David Schinazi
Thanks Paul, responses inline.

> On Aug 11, 2017, at 18:23, Paul Wouters <[hidden email]> wrote:
>
> On Fri, 11 Aug 2017, David Schinazi wrote:
>
>> 1) Active man-in-the-middle attack against the initiator
>> An attacker that can intercept and spoof packets can complete the SA_INIT part of the exchange with both sides and get the initiator to disclose its IDi (and PPK_id). This allows an attacker to fingerprint devices and/or users.
>
> One of the two will have to show ID before the other can make a decision
> (before revealing itself) if it sees an attacker or a valid endpoint.
> There have been suggestions in the past (eg BTNS with channel binding)
> but no one thought it was worth the extra round trips. In theory you
> could still do this using NULL-AUTH on the client, which authenticates
> the server without losing any privacy and then running a second
> authentication to 'upgrade' the client.

[DS] I think "showing ID" is exactly what we're avoiding here. You can think of this in terms of the Socialist Millionaire Problem - we want to be able to assert identity without anyone disclosing anything first. And the proposed solution is to send a MAC without the identity of the key used to MAC. Peers can than iterate their list of peers to check the MAC against.

>> 2) Passive off-path attack against a "hidden" responder
>> Today an IKEv2 server cannot hide the fact that it exists - the initiator's SA_INIT is not authenticated so the responder must respond to it even if it is forged, leaking the fact that it is running an IKEv2 server. Hypothetically speaking, if one were to run IKEv2 over TLS and sharing port 443 with a web server to obfuscate the fact that it is using IKEv2, an attacker could open a TLS connection and sending an SA_INIT to divulge the fact that this HTTPS server also supports IKEv2.
>
> Maybe we should run DH on all webserver's for IKE :)
>
>> Straw man Proposal:
>
> [...]
>
>> I believe this proposal does not reduce the security properties of the current draft, it also does not leak any information to any party that does not possess PPK, and it mitigates the attack vectors discussed above.
>>
>> What are your thoughts?
>
> I think the tor people will tell you that you would still be able to
> fingerprint this enough to tell it is IKE over TLS.

[DS] Some security is still better than less security, you can imagine timing attacks and such but this is better than what we have today.

> I'd also prefer a mechanism not tied to PPKs. Those are supposed to be
> a bandaid that wouldn't be used anymore in the future where we have
> quantum safe algorithms.

[DS] I was initially going to make this a separate proposal that only involved a pre shared key and SA_INIT MAC, but it was pointed out to me that once you have that might as well include the benefits of PPK. If you know of a way to solve the described privacy attack vectors without a pre shared key and without adding round trips, I'm interested - I couldn't come up with one myself.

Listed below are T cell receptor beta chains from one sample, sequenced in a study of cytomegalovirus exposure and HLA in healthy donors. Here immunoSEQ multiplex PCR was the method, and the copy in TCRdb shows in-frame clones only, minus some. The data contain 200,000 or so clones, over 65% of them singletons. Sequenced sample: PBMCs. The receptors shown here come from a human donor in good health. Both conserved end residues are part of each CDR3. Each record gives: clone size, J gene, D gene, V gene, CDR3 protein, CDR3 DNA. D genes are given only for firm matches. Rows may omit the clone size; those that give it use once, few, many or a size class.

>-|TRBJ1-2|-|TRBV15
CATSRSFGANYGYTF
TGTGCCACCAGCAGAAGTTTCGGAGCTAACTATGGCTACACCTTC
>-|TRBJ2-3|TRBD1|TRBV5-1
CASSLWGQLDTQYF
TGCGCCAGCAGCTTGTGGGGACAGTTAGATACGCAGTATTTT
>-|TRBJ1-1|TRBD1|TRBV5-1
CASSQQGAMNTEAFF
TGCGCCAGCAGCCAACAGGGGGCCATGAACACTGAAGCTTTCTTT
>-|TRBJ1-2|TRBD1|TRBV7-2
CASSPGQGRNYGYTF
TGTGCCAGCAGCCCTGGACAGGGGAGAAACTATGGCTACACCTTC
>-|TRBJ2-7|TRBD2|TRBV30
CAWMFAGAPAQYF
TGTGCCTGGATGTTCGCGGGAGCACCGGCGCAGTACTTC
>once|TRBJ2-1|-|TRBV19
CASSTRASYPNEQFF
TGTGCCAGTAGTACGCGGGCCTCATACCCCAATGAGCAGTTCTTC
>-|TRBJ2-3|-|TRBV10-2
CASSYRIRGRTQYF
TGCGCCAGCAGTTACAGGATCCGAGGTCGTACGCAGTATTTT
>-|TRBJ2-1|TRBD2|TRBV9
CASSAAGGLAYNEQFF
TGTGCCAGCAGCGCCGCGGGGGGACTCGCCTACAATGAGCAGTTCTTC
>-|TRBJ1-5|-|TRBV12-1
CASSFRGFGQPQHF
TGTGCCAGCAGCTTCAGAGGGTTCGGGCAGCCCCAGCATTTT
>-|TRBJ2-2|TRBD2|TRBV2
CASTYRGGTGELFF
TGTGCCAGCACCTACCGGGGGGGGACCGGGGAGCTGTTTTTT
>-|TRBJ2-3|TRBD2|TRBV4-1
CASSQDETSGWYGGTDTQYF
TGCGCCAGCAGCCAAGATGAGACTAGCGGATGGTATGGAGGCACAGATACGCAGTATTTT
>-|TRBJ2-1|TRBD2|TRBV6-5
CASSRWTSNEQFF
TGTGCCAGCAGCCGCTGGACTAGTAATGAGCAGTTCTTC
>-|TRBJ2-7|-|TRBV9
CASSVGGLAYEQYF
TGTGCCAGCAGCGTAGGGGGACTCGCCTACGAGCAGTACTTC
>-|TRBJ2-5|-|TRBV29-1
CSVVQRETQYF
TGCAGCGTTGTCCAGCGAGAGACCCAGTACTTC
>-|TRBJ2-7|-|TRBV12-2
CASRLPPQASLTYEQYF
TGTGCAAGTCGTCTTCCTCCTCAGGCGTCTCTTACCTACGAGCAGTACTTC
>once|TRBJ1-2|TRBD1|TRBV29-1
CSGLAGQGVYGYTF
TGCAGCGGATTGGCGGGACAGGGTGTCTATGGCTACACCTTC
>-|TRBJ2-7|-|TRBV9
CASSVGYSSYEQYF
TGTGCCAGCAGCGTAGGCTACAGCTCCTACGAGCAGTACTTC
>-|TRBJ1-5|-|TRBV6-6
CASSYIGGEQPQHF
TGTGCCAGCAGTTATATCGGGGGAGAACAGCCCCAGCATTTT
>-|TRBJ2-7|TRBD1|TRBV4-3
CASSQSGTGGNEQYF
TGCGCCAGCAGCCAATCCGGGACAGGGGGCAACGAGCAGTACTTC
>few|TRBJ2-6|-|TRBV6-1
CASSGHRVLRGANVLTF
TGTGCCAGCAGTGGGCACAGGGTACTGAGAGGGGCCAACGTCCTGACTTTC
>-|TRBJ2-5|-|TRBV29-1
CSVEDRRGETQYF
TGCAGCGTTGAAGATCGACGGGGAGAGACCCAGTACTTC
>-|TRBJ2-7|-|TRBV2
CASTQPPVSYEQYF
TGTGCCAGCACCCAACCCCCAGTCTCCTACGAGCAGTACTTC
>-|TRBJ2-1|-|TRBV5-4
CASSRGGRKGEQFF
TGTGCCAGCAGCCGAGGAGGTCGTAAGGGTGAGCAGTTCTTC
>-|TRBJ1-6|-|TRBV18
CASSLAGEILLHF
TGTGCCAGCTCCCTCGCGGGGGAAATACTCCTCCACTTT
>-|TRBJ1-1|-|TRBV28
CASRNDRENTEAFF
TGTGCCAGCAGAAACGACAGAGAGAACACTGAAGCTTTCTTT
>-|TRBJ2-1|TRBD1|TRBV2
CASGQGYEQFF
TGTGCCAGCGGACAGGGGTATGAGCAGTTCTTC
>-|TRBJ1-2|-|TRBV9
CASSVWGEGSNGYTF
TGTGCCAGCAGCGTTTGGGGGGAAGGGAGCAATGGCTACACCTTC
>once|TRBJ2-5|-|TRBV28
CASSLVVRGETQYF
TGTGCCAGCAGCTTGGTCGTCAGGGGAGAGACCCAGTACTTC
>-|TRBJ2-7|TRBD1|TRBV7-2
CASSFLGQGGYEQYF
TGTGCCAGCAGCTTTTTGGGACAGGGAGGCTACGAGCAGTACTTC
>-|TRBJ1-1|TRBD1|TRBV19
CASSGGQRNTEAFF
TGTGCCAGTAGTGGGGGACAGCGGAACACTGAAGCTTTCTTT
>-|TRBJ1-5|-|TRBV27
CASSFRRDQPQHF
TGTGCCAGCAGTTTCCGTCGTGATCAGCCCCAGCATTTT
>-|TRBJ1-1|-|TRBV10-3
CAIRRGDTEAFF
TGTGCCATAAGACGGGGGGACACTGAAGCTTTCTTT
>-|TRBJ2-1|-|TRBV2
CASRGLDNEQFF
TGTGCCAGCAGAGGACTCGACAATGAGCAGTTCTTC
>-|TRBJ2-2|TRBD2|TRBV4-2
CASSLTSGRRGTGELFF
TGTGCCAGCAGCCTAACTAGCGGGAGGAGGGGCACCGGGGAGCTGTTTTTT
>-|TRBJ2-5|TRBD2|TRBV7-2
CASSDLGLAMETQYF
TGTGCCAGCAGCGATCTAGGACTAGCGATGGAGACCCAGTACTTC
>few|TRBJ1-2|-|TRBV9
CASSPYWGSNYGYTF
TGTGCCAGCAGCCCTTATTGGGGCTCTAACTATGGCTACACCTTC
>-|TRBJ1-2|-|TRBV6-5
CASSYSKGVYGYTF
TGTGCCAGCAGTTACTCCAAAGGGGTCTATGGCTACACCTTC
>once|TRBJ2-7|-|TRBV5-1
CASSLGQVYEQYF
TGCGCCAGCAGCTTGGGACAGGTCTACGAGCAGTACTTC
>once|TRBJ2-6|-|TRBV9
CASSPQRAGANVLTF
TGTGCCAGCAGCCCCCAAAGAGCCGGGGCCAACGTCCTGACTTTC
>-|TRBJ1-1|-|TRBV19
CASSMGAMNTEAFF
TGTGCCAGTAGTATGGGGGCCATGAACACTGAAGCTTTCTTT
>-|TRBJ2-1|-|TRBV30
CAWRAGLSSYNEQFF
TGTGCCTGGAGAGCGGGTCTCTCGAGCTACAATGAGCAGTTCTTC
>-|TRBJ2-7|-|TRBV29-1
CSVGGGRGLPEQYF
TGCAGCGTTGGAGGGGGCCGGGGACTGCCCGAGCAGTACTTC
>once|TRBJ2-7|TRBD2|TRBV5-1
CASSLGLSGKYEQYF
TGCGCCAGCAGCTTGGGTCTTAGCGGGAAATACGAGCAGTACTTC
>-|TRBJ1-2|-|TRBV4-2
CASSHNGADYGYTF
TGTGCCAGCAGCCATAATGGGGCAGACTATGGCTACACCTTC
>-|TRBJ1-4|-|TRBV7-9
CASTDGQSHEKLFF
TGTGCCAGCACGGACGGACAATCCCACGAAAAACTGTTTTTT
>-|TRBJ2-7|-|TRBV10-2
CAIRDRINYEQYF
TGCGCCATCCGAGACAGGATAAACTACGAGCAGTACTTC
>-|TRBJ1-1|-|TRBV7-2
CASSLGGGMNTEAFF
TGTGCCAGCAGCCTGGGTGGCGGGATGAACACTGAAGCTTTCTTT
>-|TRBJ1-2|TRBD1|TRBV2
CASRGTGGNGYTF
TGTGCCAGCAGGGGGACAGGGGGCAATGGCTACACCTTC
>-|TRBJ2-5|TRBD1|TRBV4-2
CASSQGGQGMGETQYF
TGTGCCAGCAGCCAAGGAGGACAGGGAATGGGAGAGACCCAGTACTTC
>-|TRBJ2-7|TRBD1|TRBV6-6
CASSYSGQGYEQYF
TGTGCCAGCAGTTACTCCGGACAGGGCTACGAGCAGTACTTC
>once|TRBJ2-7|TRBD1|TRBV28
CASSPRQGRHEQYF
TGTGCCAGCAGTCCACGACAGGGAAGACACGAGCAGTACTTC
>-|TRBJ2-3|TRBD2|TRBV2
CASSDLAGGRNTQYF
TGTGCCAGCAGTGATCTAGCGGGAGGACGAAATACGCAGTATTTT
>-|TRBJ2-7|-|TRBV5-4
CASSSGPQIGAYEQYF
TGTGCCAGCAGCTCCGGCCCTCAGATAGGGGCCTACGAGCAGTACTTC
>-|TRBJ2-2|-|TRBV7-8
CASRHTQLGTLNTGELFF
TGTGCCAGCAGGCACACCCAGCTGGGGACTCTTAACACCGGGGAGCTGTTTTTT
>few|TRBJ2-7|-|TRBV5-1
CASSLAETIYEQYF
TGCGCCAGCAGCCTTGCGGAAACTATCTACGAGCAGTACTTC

David

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Re: Privacy attack vectors against IKEv2 and Postquantum

Paul Wouters-4
On Mon, 14 Aug 2017, David Schinazi wrote:

> [DS] I think "showing ID" is exactly what we're avoiding here. You can think of this in terms of the Socialist Millionaire Problem - we want to be able to assert identity without anyone disclosing anything first. And the proposed solution is to send a MAC without the identity of the key used to MAC. Peers can than iterate their list of peers to check the MAC against.

But when you are using X.509 based clients, you will have never seen the
cert/ID until you receive it via IKE ? So your use case is limited to
very static type deployments (which suffer less from this issue as they
tend to not move around)

> [DS] Some security is still better than less security, you can imagine timing attacks and such but this is better than what we have today.

But I think we would need something a little better to make it part of
an RFC standard.

> [DS] I was initially going to make this a separate proposal that only involved a pre shared key and SA_INIT MAC, but it was pointed out to me that once you have that might as well include the benefits of PPK. If you know of a way to solve the described privacy attack vectors without a pre shared key and without adding round trips, I'm interested - I couldn't come up with one myself.

A PreSharedKey based solution is also very limiting, and people should
be migrating away from PSK in favour of RSA/ECC based solutions :P

I understand your use case (prevent blocking of hidden IKE over TCP/TLS
servers) but it might not be a use case the IETF can solve. From an
IETF perspective, the way to solve this would be to IPsec everything,
so that blocking based on ESP visibility becomes impossible. Which
is why I'd like to see more Opportunistic IPsec.

But if we can fit in your goal, that would be great. And I think if
that takes another roundtrip people can make that decision. But I
think nation state actors are already active attackers, so I see
not too much value in a passive attackers only solution, which
IKE over TCP/TLS already is.

Paul